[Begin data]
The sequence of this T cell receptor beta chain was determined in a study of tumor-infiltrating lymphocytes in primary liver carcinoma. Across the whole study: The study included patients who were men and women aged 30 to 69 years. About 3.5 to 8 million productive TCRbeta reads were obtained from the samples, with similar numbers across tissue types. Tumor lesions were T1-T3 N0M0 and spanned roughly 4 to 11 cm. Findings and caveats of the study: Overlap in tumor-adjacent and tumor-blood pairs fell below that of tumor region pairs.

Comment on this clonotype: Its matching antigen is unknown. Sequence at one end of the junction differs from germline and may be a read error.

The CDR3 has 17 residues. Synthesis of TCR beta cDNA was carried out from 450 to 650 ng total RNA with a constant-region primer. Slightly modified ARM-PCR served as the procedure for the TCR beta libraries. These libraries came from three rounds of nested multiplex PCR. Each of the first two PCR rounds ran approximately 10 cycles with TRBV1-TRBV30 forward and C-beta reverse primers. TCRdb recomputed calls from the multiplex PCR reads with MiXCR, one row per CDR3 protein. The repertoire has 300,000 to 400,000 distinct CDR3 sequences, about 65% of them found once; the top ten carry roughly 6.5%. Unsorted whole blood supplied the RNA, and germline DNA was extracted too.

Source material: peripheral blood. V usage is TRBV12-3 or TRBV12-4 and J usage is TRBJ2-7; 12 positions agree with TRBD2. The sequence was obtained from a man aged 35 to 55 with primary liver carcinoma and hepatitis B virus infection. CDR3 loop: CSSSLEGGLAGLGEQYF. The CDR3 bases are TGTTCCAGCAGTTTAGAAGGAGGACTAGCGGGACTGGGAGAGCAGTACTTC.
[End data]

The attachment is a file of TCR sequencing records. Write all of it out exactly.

The sequence of this T cell receptor beta chain was determined in a study of tumor-infiltrating lymphocytes in primary liver carcinoma. Across the whole study: The study included patients who were men and women aged 30 to 69 years. About 3.5 to 8 million productive TCRbeta reads were obtained from the samples, with similar numbers across tissue types. Tumor lesions were T1-T3 N0M0 and spanned roughly 4 to 11 cm. Findings and caveats of the study: Overlap in tumor-adjacent and tumor-blood pairs fell below that of tumor region pairs.

Comment on this clonotype: Its matching antigen is unknown. Sequence at one end of the junction differs from germline and may be a read error.

The CDR3 has 17 residues. Synthesis of TCR beta cDNA was carried out from 450 to 650 ng total RNA with a constant-region primer. Slightly modified ARM-PCR served as the procedure for the TCR beta libraries. These libraries came from three rounds of nested multiplex PCR. Each of the first two PCR rounds ran approximately 10 cycles with TRBV1-TRBV30 forward and C-beta reverse primers. TCRdb recomputed calls from the multiplex PCR reads with MiXCR, one row per CDR3 protein. The repertoire has 300,000 to 400,000 distinct CDR3 sequences, about 65% of them found once; the top ten carry roughly 6.5%. Unsorted whole blood supplied the RNA, and germline DNA was extracted too.

Source material: peripheral blood. V usage is TRBV12-3 or TRBV12-4 and J usage is TRBJ2-7; 12 positions agree with TRBD2. The sequence was obtained from a man aged 35 to 55 with primary liver carcinoma and hepatitis B virus infection. CDR3 loop: CSSSLEGGLAGLGEQYF. The CDR3 bases are TGTTCCAGCAGTTTAGAAGGAGGACTAGCGGGACTGGGAGAGCAGTACTTC.